Jury deliberations continue in Parker slaying trial

Jury deliberations continue in Parker slaying trial

September 1st, 2009 by Chloé Morrison in Georgia


* Judge Jon "Bo" Wood praised both lawyers for their work on the trial.

* Public defender David Dunn said it was just as likely that former Walker County Deputy Shane Green -- whom the defense alleged had an affair with Theresa Parker -- is responsible for her disappearance. District Attorney Leigh Patterson said jurors should be able to see from Mr. Green's testimony that the allegation isn't true.

* The jury will begin deliberating again today about 9 a.m.

LaFAYETTE, Ga. -- Sam Parker's freedom is now in the hands of 12 jurors, who will continue deliberating today.

Mr. Parker, a former LaFayette police officer, is charged with killing his wife, Walker County 911 operator Theresa Parker, in March 2007. He has pleaded not guilty.

Six women and six men began deliberating Monday afternoon after hearing closing statements from District Attorney Leigh Patterson and Mr. Parker's public defender, David Dunn.

Nearly 100 people came to Walker County Superior Court on Monday morning to hear the lawyer's closing words.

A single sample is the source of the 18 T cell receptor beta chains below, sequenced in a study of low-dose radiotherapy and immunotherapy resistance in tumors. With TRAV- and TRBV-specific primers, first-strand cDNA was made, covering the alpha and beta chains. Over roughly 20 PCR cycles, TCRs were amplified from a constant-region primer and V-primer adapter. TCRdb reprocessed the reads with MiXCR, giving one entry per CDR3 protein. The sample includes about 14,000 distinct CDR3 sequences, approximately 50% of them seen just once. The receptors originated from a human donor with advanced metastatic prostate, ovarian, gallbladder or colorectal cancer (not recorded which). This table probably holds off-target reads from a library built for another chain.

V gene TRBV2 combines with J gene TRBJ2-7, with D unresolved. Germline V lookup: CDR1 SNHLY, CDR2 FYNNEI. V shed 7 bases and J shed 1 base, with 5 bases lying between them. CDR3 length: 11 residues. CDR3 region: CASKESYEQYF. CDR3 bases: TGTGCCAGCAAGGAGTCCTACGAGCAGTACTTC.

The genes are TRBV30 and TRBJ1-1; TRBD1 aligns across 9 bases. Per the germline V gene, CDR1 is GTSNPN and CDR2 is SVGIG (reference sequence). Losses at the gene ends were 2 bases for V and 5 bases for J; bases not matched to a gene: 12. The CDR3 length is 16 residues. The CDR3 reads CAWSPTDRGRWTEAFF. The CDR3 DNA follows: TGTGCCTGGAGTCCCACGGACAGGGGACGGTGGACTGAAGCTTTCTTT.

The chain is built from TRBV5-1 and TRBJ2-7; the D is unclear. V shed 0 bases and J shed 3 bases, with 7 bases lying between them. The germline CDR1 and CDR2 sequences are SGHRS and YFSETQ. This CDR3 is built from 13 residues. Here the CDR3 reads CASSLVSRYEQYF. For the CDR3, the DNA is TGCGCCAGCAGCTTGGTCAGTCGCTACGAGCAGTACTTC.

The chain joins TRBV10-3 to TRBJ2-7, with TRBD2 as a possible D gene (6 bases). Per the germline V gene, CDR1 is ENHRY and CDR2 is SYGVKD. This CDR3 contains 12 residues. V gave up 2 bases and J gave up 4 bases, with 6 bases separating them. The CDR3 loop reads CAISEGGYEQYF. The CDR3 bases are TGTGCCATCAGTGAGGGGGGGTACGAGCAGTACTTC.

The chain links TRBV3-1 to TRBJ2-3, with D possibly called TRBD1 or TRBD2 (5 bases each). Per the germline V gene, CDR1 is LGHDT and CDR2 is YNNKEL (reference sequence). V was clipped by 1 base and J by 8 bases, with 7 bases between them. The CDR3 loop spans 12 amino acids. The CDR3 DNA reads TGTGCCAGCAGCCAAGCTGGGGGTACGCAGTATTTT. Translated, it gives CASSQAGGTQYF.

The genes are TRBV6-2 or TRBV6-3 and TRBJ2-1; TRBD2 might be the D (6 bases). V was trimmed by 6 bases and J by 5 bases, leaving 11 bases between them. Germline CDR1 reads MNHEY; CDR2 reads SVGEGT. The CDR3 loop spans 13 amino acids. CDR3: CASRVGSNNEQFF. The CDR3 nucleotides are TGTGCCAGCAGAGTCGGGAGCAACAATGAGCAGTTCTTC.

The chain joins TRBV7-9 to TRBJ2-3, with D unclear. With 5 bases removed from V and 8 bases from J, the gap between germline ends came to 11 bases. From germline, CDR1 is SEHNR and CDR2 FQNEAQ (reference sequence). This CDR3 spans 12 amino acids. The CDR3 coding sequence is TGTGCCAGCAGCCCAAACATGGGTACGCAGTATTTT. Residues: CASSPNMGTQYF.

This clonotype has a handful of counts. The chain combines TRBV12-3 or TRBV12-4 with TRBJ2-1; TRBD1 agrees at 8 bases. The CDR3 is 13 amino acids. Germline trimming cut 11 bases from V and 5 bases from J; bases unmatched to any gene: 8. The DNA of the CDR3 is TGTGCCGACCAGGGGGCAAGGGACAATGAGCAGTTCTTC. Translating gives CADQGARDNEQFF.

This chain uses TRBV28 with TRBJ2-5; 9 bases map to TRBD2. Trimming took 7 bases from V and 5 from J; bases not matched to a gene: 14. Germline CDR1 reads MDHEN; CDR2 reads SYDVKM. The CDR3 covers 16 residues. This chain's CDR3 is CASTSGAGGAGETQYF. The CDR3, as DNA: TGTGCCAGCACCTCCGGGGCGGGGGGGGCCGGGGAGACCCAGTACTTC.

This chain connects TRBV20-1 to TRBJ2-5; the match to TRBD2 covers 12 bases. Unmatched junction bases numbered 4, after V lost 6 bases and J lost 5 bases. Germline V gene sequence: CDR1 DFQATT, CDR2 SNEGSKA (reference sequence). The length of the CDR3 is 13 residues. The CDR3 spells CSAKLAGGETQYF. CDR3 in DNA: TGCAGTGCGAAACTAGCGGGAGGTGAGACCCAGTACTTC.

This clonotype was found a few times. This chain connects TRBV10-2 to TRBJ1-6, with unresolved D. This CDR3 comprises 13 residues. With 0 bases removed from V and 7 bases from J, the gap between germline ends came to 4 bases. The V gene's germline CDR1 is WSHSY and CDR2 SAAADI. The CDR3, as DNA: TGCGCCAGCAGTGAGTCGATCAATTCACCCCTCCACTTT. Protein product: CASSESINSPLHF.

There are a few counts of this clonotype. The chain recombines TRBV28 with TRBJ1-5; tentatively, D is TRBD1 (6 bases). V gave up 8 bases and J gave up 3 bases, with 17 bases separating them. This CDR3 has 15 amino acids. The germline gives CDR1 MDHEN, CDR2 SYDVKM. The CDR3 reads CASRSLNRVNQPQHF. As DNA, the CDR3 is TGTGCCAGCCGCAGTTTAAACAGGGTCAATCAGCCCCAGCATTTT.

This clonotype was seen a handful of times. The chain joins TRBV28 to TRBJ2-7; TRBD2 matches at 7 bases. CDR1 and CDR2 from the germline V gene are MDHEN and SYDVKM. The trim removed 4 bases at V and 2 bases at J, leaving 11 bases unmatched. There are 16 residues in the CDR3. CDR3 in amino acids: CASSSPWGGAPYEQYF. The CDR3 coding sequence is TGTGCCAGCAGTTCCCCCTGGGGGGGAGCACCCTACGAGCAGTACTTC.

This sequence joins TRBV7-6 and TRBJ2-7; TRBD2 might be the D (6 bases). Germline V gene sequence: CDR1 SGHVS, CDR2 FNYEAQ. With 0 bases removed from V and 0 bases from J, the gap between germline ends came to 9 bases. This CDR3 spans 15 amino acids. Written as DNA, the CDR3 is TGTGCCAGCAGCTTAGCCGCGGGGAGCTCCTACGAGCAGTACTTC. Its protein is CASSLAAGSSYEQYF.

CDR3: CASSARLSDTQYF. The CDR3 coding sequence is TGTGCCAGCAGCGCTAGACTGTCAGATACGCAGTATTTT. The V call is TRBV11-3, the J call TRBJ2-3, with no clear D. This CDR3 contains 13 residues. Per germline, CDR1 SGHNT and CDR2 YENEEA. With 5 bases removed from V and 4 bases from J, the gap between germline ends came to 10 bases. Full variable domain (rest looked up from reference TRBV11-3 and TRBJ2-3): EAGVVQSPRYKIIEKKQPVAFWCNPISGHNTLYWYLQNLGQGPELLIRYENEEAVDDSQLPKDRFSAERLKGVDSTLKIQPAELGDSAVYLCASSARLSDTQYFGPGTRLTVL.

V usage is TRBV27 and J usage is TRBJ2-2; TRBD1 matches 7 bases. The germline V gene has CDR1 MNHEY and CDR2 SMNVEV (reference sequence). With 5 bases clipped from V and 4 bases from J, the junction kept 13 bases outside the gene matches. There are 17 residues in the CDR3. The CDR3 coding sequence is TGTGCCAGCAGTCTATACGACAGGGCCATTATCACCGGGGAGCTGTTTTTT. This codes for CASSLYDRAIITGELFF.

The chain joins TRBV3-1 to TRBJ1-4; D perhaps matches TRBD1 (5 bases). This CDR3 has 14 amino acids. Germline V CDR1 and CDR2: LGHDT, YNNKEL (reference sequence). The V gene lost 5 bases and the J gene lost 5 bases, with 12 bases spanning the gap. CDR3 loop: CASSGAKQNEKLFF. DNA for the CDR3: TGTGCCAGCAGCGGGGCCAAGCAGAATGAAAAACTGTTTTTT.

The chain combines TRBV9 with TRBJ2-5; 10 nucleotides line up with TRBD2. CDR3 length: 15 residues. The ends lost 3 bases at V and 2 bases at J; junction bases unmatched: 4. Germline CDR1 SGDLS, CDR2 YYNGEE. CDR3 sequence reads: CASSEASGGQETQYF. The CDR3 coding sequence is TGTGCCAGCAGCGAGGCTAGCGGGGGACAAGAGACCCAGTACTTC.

Mr. Dunn spoke first and told the jury he was "speaking from the gut" and that they had to be sure -- without a reasonable doubt -- that Mr. Parker committed the crimes for which he was indicted.

Mr. Parker is charged with four felonies -- malice murder, computer invasion of privacy, violation of an oath as public officer and giving false statements to investigators.

"I want you to think very closely about the evidence," he said. "What evidence is there?"

Mr. Dunn worked to discredit the prosecution's witnesses and said that some of the witness testimony was suspiciously similar.

"Everyone of these folks has been massaged and manipulated and scripted," he said.

He finished by telling the jury members that it is their duty to assume that Mr. Parker is innocent until proven guilty.

"You know what happens if you convict Sam," he said. "Everything stops right here and we never know (what happened to Mrs. Parker). Please don't do that."

After a short break, Ms. Patterson began her final remarks, emphasizing that Mr. Parker had three days to cover up the evidence that he killed his wife.

"He knew how to do it," she said. "He was trained to know how to collect evidence, and he knew how to not make a mess in the first place."

Ms. Patterson said Mr. Parker finally did what he told so many he could -- kill someone and hide a body where no one could ever find it.

She said Mr. Parker was insanely jealous because he thought his wife was having an affair with Walker County Deputy Shane Green. Between 12:35 and 1:25 a.m. on March 21, 2007, Mr. Parker drank some "liquid courage" and waited for his wife to return to their Cordell Avenue home, where he killed her, Ms. Patterson said.

"He is a heavy drinker, obsessed with his wives and displayed a Dr. Jekyll and Mr. Hyde personality," she said. "This is the guy Theresa Parker came home to every night. She almost made it out. She almost got some peace. Give her the peace she was so ready to find. Find him accountable. Find him guilty."